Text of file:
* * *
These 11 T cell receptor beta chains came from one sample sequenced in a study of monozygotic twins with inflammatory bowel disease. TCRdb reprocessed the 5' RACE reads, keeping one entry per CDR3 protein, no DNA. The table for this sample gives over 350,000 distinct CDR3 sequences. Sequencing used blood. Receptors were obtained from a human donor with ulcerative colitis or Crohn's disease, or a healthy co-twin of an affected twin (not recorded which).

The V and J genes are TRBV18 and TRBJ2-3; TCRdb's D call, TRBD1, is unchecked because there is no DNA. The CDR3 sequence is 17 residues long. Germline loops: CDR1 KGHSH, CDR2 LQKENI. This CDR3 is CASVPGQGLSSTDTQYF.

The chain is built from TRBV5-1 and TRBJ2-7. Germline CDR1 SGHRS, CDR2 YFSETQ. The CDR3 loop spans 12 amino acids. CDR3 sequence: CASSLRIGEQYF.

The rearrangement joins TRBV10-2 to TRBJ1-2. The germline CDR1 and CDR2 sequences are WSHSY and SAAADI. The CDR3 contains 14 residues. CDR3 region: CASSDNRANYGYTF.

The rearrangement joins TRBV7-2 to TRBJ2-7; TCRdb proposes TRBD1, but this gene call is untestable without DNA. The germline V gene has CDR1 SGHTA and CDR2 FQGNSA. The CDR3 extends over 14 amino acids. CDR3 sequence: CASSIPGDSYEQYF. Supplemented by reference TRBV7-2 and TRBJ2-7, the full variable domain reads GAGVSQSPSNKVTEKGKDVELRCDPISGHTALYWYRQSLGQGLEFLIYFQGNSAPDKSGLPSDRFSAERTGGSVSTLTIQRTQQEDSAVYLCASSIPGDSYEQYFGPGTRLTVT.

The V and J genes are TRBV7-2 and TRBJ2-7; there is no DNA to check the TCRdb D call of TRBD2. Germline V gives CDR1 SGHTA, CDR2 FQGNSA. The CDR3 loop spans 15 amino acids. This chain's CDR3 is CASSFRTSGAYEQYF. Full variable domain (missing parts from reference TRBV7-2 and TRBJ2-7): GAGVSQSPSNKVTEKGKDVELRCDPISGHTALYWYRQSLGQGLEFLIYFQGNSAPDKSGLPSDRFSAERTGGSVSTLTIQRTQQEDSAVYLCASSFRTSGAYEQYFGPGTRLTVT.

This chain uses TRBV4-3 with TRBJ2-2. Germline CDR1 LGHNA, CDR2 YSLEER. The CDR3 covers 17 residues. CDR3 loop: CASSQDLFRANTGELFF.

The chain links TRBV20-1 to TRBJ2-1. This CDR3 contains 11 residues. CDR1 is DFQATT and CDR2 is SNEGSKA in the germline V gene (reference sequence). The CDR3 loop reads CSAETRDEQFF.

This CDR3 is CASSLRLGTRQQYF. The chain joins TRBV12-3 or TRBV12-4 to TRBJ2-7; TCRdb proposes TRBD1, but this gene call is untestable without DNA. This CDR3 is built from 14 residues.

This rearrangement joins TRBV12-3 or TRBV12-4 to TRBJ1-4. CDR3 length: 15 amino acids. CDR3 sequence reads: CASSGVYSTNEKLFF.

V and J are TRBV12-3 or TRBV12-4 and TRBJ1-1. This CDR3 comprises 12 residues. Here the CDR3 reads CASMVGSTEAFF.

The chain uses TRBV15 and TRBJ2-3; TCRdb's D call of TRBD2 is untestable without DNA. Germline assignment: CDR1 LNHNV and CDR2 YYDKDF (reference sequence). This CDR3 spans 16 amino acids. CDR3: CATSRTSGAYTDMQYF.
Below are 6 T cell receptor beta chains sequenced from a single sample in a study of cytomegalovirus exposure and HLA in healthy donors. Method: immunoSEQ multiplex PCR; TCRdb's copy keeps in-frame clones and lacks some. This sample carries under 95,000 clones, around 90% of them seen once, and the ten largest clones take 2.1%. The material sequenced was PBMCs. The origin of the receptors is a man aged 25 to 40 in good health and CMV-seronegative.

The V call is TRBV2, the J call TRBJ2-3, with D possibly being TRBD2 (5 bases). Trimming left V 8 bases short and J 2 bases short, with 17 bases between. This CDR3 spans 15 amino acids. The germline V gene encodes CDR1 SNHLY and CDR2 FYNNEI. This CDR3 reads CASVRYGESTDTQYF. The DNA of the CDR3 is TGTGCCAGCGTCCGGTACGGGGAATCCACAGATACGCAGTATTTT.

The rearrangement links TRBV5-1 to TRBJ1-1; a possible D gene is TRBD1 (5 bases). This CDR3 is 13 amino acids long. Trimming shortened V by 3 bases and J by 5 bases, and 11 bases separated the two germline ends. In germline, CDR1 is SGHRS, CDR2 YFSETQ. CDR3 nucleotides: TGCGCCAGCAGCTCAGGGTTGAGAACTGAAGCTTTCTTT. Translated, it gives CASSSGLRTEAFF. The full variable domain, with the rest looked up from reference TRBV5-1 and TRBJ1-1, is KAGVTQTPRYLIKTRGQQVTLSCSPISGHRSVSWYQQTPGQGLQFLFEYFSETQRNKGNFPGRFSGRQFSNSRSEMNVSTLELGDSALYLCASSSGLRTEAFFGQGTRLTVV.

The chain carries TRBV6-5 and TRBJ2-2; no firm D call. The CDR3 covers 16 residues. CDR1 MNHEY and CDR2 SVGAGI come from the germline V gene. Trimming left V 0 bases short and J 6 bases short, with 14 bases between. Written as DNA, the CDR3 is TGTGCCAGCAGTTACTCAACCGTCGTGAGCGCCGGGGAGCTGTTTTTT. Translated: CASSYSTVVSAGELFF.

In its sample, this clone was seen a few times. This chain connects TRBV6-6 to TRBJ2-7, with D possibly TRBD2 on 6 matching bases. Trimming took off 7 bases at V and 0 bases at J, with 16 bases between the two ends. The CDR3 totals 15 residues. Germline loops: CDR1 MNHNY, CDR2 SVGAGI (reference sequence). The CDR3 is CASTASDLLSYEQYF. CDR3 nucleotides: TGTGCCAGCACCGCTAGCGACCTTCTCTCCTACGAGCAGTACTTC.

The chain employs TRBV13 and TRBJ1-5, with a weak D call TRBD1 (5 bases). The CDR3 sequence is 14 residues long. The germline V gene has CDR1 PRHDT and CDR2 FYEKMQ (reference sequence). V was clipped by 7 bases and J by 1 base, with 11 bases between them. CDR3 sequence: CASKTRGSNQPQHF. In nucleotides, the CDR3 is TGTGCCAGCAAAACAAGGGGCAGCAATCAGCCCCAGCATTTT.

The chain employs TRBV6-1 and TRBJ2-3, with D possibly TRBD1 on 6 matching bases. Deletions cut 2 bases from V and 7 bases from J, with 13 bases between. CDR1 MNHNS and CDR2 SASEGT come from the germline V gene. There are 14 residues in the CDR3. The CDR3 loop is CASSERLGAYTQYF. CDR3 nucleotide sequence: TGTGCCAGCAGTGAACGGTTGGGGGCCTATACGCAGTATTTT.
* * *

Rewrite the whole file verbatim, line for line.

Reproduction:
These 11 T cell receptor beta chains came from one sample sequenced in a study of monozygotic twins with inflammatory bowel disease. TCRdb reprocessed the 5' RACE reads, keeping one entry per CDR3 protein, no DNA. The table for this sample gives over 350,000 distinct CDR3 sequences. Sequencing used blood. Receptors were obtained from a human donor with ulcerative colitis or Crohn's disease, or a healthy co-twin of an affected twin (not recorded which).

The V and J genes are TRBV18 and TRBJ2-3; TCRdb's D call, TRBD1, is unchecked because there is no DNA. The CDR3 sequence is 17 residues long. Germline loops: CDR1 KGHSH, CDR2 LQKENI. This CDR3 is CASVPGQGLSSTDTQYF.

The chain is built from TRBV5-1 and TRBJ2-7. Germline CDR1 SGHRS, CDR2 YFSETQ. The CDR3 loop spans 12 amino acids. CDR3 sequence: CASSLRIGEQYF.

The rearrangement joins TRBV10-2 to TRBJ1-2. The germline CDR1 and CDR2 sequences are WSHSY and SAAADI. The CDR3 contains 14 residues. CDR3 region: CASSDNRANYGYTF.

The rearrangement joins TRBV7-2 to TRBJ2-7; TCRdb proposes TRBD1, but this gene call is untestable without DNA. The germline V gene has CDR1 SGHTA and CDR2 FQGNSA. The CDR3 extends over 14 amino acids. CDR3 sequence: CASSIPGDSYEQYF. Supplemented by reference TRBV7-2 and TRBJ2-7, the full variable domain reads GAGVSQSPSNKVTEKGKDVELRCDPISGHTALYWYRQSLGQGLEFLIYFQGNSAPDKSGLPSDRFSAERTGGSVSTLTIQRTQQEDSAVYLCASSIPGDSYEQYFGPGTRLTVT.

The V and J genes are TRBV7-2 and TRBJ2-7; there is no DNA to check the TCRdb D call of TRBD2. Germline V gives CDR1 SGHTA, CDR2 FQGNSA. The CDR3 loop spans 15 amino acids. This chain's CDR3 is CASSFRTSGAYEQYF. Full variable domain (missing parts from reference TRBV7-2 and TRBJ2-7): GAGVSQSPSNKVTEKGKDVELRCDPISGHTALYWYRQSLGQGLEFLIYFQGNSAPDKSGLPSDRFSAERTGGSVSTLTIQRTQQEDSAVYLCASSFRTSGAYEQYFGPGTRLTVT.

This chain uses TRBV4-3 with TRBJ2-2. Germline CDR1 LGHNA, CDR2 YSLEER. The CDR3 covers 17 residues. CDR3 loop: CASSQDLFRANTGELFF.

The chain links TRBV20-1 to TRBJ2-1. This CDR3 contains 11 residues. CDR1 is DFQATT and CDR2 is SNEGSKA in the germline V gene (reference sequence). The CDR3 loop reads CSAETRDEQFF.

This CDR3 is CASSLRLGTRQQYF. The chain joins TRBV12-3 or TRBV12-4 to TRBJ2-7; TCRdb proposes TRBD1, but this gene call is untestable without DNA. This CDR3 is built from 14 residues.

This rearrangement joins TRBV12-3 or TRBV12-4 to TRBJ1-4. CDR3 length: 15 amino acids. CDR3 sequence reads: CASSGVYSTNEKLFF.

V and J are TRBV12-3 or TRBV12-4 and TRBJ1-1. This CDR3 comprises 12 residues. Here the CDR3 reads CASMVGSTEAFF.

The chain uses TRBV15 and TRBJ2-3; TCRdb's D call of TRBD2 is untestable without DNA. Germline assignment: CDR1 LNHNV and CDR2 YYDKDF (reference sequence). This CDR3 spans 16 amino acids. CDR3: CATSRTSGAYTDMQYF.
Below are 6 T cell receptor beta chains sequenced from a single sample in a study of cytomegalovirus exposure and HLA in healthy donors. Method: immunoSEQ multiplex PCR; TCRdb's copy keeps in-frame clones and lacks some. This sample carries under 95,000 clones, around 90% of them seen once, and the ten largest clones take 2.1%. The material sequenced was PBMCs. The origin of the receptors is a man aged 25 to 40 in good health and CMV-seronegative.

The V call is TRBV2, the J call TRBJ2-3, with D possibly being TRBD2 (5 bases). Trimming left V 8 bases short and J 2 bases short, with 17 bases between. This CDR3 spans 15 amino acids. The germline V gene encodes CDR1 SNHLY and CDR2 FYNNEI. This CDR3 reads CASVRYGESTDTQYF. The DNA of the CDR3 is TGTGCCAGCGTCCGGTACGGGGAATCCACAGATACGCAGTATTTT.

The rearrangement links TRBV5-1 to TRBJ1-1; a possible D gene is TRBD1 (5 bases). This CDR3 is 13 amino acids long. Trimming shortened V by 3 bases and J by 5 bases, and 11 bases separated the two germline ends. In germline, CDR1 is SGHRS, CDR2 YFSETQ. CDR3 nucleotides: TGCGCCAGCAGCTCAGGGTTGAGAACTGAAGCTTTCTTT. Translated, it gives CASSSGLRTEAFF. The full variable domain, with the rest looked up from reference TRBV5-1 and TRBJ1-1, is KAGVTQTPRYLIKTRGQQVTLSCSPISGHRSVSWYQQTPGQGLQFLFEYFSETQRNKGNFPGRFSGRQFSNSRSEMNVSTLELGDSALYLCASSSGLRTEAFFGQGTRLTVV.

The chain carries TRBV6-5 and TRBJ2-2; no firm D call. The CDR3 covers 16 residues. CDR1 MNHEY and CDR2 SVGAGI come from the germline V gene. Trimming left V 0 bases short and J 6 bases short, with 14 bases between. Written as DNA, the CDR3 is TGTGCCAGCAGTTACTCAACCGTCGTGAGCGCCGGGGAGCTGTTTTTT. Translated: CASSYSTVVSAGELFF.

In its sample, this clone was seen a few times. This chain connects TRBV6-6 to TRBJ2-7, with D possibly TRBD2 on 6 matching bases. Trimming took off 7 bases at V and 0 bases at J, with 16 bases between the two ends. The CDR3 totals 15 residues. Germline loops: CDR1 MNHNY, CDR2 SVGAGI (reference sequence). The CDR3 is CASTASDLLSYEQYF. CDR3 nucleotides: TGTGCCAGCACCGCTAGCGACCTTCTCTCCTACGAGCAGTACTTC.

The chain employs TRBV13 and TRBJ1-5, with a weak D call TRBD1 (5 bases). The CDR3 sequence is 14 residues long. The germline V gene has CDR1 PRHDT and CDR2 FYEKMQ (reference sequence). V was clipped by 7 bases and J by 1 base, with 11 bases between them. CDR3 sequence: CASKTRGSNQPQHF. In nucleotides, the CDR3 is TGTGCCAGCAAAACAAGGGGCAGCAATCAGCCCCAGCATTTT.

The chain employs TRBV6-1 and TRBJ2-3, with D possibly TRBD1 on 6 matching bases. Deletions cut 2 bases from V and 7 bases from J, with 13 bases between. CDR1 MNHNS and CDR2 SASEGT come from the germline V gene. There are 14 residues in the CDR3. The CDR3 loop is CASSERLGAYTQYF. CDR3 nucleotide sequence: TGTGCCAGCAGTGAACGGTTGGGGGCCTATACGCAGTATTTT.